Johnny English is a cut above most comedy sequels, and Rowan Atkinson demonstrates he can still carry a comedic film.
Plot: Johnny English is brought out of field retirement after a cyber attack exposes all of the MI7 operatives in the world.
Review: I thought the first Johnny English was good, but not great. The second movie, I did not actually get around to seeing. So, it was with some trepidation that I decided to go see the third film – in theatres, no less! And you know what? I thought it was…terrific. I actually may think it’s better than the first film.
Let’s start with Atkinson. The rubber-faced comedian to me has always worked best as a silent actor – his Mr. Bean works because Atkinson can convey a series of rapid emotions through over-the-top facial expressions. They brought some of that back in this film, and it works like a charm. The virtual reality sequence that occurs midway through the film is, hands-down, one of the funniest sequences I’ve seen in a movie in a long, long, time. I was laughing so hard; I almost fell out of my seat. I won’t ruin it for anyone, but you have to see it – it’s hilarious.
The plot is not too bad. It covers a lot of topical issues in the world (i.e., the over-reliance in technology, giving someone too much power, etc., etc.). I know, not ground-breaking stuff, but I was pleasantly surprised that it wasn’t something completely ridiculous. The villain is basically a Mark Zuckerberg-type, a young, smarmy, know-it-all who holds power over all because of his tech know-how. The guy just oozes arrogance, and when he tries to come across as likeable, he ends up anything but. He’s a guy you’re rooting to get his comeuppance.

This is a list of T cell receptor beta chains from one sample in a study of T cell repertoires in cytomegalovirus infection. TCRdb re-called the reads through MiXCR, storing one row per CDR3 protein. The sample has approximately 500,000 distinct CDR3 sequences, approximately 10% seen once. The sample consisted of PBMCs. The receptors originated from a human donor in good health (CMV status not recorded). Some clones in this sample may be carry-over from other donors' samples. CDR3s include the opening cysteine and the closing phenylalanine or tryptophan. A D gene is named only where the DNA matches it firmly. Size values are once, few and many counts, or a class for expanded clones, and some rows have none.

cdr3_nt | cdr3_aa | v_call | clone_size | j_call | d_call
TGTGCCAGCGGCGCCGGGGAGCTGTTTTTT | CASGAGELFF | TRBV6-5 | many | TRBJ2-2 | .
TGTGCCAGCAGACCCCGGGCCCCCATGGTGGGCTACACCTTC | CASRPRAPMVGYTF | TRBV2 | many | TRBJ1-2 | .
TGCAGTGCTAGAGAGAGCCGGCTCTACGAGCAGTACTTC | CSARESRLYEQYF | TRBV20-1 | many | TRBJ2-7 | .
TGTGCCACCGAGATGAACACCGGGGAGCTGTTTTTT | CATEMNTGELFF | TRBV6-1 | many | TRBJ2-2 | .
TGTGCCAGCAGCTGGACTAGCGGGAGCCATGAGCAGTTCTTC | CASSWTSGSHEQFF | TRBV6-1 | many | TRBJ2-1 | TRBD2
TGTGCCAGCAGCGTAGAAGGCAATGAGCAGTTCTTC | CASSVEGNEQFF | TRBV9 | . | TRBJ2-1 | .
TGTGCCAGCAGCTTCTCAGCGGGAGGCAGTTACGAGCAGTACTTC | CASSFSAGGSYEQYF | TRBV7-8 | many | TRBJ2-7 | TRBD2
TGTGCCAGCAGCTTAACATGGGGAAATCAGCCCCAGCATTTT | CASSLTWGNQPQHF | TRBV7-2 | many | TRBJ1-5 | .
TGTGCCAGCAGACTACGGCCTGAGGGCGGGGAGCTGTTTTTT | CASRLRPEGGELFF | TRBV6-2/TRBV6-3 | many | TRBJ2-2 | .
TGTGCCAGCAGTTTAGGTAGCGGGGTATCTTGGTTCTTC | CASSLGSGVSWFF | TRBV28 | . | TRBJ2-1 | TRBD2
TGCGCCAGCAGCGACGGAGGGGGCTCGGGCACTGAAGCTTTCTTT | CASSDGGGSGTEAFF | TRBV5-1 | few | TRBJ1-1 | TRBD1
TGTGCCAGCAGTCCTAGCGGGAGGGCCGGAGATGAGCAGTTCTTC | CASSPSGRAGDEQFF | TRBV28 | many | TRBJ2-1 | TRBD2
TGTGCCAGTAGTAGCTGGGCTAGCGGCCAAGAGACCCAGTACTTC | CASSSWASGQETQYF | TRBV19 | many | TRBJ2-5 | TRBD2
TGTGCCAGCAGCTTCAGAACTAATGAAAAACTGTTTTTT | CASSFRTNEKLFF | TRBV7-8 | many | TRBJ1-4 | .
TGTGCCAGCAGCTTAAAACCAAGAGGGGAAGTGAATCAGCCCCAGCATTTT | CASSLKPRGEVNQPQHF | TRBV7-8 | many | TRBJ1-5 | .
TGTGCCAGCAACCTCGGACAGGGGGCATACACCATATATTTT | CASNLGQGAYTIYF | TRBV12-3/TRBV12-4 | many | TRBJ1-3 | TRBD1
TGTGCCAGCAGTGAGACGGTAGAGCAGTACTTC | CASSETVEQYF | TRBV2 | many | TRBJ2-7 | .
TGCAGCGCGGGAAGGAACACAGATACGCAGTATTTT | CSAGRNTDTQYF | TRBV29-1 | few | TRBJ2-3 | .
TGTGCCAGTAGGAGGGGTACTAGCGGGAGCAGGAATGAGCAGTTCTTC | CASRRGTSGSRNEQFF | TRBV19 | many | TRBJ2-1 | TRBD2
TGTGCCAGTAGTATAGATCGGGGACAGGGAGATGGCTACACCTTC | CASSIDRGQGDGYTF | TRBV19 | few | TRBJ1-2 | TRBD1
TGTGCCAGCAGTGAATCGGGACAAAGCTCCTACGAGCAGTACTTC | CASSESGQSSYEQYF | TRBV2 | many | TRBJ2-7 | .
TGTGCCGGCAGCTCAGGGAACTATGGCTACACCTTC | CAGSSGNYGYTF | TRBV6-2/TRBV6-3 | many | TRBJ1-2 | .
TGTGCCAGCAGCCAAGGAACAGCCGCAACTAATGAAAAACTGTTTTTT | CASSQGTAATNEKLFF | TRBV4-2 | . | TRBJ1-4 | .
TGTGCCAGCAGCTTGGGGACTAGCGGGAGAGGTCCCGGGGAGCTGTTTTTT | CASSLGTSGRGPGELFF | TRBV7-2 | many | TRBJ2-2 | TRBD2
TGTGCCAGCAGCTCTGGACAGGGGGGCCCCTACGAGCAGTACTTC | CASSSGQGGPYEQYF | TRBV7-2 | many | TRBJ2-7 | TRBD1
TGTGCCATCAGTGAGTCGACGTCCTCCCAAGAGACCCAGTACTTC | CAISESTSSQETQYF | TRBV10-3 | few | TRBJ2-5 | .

Another relevation was Olga Kurylenko as a Russian counterpart to English. While she exuded absolutely zero sex appeal in another spy film, Quantum of Solace, she’s remarkably more attractive and infinitely more interesting in this film. She’s a great counterpart to English, and the movie picks up whenever she comes on screen. Bringing Ben Miller back as Bough was another great move as his straight-faced expressions are a great foil for Atkinson’s unalderated buffoonery.
Like most comedies, there are times when the laughs fall flat, and this one is no exception. While nothing immediately comes to mind, aside from the virtual reality sequence, there wasn’t a lot of what I think of as “belly laughs” – there was more chuckles or snickers than anything. At least it illicted that sort of response instead of my usual eye-rolling for most modern comedies.
As for the action, there is some, though obviously, the movie plays more for laughs than fireworks. The cinematography was okay, and the music wasn’t terribly memorable. There are some nice cameos, especially near the beginning that I won’t spoil.
Overall, the movie was worth my $12 or whatever I paid for it. It was effective in what it was trying to achieve, and Atkinson’s English is an engaging enough character that you don’t mind watching his hijinks for 90 minutes. It probably won’t win any awards or be on anyone’s top ten of the year, but it certainly shouldn’t be considered amongst the worst, and if this is the end of the Johnny English franchise, at least it left on a high note.